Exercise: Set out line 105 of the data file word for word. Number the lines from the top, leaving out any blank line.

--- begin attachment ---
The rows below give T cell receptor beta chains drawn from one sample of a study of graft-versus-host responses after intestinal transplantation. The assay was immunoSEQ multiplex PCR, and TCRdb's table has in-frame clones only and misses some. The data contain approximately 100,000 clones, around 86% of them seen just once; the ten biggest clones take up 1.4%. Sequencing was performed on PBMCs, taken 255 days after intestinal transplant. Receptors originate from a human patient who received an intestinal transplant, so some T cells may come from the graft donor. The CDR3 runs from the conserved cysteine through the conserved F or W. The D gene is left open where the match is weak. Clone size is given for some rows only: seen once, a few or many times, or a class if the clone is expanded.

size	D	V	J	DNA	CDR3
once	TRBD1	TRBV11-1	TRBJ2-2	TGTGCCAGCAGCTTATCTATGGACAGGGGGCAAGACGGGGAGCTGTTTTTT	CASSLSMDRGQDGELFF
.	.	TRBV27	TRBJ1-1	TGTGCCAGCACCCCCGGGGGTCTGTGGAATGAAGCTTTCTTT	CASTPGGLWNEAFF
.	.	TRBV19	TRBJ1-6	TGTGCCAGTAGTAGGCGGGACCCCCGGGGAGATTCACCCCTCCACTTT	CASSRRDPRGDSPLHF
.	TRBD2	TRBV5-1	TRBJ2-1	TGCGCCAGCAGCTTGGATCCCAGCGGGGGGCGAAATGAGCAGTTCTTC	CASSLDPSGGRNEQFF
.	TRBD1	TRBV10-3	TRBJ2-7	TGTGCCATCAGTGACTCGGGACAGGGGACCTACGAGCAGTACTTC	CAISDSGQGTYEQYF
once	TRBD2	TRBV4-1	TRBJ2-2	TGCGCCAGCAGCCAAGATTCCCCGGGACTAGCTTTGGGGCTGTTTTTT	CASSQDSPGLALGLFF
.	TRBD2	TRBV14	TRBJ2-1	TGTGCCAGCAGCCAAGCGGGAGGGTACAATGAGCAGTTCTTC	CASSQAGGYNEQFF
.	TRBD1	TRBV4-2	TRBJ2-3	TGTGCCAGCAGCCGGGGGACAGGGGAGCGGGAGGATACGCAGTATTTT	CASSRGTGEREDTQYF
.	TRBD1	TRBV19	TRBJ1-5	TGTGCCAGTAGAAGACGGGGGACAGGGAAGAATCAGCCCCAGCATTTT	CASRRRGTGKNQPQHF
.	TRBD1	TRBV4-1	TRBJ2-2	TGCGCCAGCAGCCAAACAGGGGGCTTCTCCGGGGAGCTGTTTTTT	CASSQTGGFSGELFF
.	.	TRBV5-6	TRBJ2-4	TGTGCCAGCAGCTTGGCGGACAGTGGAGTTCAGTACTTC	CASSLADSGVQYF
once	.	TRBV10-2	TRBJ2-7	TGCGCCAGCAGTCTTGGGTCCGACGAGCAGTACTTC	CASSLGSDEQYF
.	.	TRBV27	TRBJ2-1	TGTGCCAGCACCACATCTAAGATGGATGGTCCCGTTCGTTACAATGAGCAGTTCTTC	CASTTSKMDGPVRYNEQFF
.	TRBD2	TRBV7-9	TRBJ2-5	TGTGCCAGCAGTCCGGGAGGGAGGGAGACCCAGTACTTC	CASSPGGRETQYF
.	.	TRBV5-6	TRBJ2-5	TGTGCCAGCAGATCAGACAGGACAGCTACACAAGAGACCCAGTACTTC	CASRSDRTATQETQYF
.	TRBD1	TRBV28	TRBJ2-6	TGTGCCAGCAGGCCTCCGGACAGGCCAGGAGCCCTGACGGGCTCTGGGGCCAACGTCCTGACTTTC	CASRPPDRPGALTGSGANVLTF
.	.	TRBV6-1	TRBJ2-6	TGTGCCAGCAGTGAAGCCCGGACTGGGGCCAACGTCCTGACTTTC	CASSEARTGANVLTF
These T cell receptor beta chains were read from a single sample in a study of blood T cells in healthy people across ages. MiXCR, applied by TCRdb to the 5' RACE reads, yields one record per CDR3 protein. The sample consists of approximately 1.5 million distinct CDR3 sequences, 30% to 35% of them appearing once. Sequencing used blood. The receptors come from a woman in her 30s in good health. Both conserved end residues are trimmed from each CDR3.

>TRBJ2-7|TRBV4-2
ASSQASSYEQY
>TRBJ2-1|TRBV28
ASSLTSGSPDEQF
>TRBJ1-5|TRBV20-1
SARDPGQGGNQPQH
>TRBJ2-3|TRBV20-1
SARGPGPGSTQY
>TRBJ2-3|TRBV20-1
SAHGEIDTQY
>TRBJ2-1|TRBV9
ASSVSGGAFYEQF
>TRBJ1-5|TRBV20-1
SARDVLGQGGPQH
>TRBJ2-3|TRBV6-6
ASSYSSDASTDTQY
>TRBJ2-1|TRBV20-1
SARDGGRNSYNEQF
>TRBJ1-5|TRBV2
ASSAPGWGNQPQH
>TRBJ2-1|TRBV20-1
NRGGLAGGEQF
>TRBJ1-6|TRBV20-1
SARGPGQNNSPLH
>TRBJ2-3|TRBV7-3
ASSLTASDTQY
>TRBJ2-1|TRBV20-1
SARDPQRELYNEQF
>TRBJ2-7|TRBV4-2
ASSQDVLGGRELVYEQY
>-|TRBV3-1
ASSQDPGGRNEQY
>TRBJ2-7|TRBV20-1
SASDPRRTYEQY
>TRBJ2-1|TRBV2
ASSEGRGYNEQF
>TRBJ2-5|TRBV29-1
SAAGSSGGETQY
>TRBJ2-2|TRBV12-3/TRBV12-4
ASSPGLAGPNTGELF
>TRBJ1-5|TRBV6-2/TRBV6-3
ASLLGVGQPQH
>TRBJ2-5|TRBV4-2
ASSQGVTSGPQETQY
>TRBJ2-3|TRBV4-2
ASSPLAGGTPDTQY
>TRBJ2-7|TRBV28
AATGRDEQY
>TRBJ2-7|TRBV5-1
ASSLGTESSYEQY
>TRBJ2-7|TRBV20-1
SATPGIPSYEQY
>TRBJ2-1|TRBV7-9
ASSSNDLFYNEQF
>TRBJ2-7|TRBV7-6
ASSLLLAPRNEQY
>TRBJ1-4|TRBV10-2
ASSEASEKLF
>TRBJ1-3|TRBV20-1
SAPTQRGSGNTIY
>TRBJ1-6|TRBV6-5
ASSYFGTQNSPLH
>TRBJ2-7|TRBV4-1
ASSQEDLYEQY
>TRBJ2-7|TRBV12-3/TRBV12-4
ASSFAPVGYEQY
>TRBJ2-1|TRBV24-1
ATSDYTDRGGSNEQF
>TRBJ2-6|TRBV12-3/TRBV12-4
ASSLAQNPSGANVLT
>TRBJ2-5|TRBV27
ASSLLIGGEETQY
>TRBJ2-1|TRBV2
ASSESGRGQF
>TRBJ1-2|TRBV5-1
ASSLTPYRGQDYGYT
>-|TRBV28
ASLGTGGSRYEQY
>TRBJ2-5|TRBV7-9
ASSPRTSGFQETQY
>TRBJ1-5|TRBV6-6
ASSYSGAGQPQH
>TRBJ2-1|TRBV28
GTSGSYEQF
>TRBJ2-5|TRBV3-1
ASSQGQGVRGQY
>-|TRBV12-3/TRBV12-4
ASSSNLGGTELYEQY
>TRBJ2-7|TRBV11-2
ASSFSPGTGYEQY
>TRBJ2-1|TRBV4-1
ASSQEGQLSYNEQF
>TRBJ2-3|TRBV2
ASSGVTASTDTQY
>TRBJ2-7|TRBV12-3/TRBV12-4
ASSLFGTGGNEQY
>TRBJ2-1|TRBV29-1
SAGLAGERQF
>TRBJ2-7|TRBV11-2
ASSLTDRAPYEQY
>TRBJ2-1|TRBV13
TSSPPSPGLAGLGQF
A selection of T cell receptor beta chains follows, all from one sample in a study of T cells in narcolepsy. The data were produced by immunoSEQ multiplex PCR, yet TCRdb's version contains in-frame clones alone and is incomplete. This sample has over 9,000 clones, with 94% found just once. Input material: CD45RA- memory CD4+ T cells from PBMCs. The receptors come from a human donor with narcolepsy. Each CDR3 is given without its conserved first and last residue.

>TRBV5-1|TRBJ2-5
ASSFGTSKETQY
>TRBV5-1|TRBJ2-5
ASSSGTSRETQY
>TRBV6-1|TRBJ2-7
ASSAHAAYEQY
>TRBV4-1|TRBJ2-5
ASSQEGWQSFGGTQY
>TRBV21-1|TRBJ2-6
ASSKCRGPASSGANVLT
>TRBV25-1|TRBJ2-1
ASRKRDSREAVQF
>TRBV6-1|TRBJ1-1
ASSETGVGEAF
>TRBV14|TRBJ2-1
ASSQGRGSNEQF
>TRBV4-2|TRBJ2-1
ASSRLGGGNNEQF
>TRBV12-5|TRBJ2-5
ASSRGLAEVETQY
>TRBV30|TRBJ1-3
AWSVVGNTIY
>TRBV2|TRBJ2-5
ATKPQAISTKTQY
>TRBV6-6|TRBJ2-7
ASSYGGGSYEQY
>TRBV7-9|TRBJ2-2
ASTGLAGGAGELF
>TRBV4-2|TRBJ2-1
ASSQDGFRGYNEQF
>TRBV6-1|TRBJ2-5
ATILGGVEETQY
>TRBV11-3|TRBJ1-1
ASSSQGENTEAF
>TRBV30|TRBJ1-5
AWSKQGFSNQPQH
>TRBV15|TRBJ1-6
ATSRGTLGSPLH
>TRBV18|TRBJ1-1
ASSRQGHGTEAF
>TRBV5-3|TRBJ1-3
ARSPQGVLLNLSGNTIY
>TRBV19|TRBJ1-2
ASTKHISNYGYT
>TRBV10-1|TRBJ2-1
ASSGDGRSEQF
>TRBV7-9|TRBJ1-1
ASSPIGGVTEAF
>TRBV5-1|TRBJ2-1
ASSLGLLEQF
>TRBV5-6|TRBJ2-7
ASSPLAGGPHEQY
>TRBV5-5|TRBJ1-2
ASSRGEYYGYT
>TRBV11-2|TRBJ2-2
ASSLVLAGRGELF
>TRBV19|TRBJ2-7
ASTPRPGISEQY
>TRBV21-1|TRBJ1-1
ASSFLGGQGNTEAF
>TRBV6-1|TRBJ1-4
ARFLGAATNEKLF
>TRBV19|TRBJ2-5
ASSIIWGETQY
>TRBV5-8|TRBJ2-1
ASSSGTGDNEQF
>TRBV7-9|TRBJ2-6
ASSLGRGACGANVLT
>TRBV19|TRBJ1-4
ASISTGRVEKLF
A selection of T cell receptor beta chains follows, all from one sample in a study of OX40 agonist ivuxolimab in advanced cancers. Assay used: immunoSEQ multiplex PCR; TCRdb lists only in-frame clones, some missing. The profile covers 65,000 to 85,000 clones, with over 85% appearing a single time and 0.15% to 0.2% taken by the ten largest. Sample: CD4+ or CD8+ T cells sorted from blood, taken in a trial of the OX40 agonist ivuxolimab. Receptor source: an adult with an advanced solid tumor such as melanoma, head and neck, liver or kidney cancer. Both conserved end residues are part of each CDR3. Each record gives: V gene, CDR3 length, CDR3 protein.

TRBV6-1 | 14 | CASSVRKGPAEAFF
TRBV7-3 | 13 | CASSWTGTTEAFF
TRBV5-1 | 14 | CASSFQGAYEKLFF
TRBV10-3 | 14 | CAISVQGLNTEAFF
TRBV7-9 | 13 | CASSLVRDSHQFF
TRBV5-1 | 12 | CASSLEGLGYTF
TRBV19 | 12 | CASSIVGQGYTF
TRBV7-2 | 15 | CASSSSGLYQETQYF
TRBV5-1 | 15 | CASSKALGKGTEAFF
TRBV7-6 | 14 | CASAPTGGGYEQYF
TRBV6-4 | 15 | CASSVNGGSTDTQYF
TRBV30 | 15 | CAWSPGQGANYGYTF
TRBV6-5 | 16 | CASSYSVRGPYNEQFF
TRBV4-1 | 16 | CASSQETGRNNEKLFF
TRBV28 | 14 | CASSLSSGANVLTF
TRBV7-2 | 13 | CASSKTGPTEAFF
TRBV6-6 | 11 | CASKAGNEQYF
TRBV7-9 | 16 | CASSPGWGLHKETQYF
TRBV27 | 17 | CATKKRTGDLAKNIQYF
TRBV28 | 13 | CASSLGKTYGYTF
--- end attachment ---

>TRBJ2-5|TRBV3-1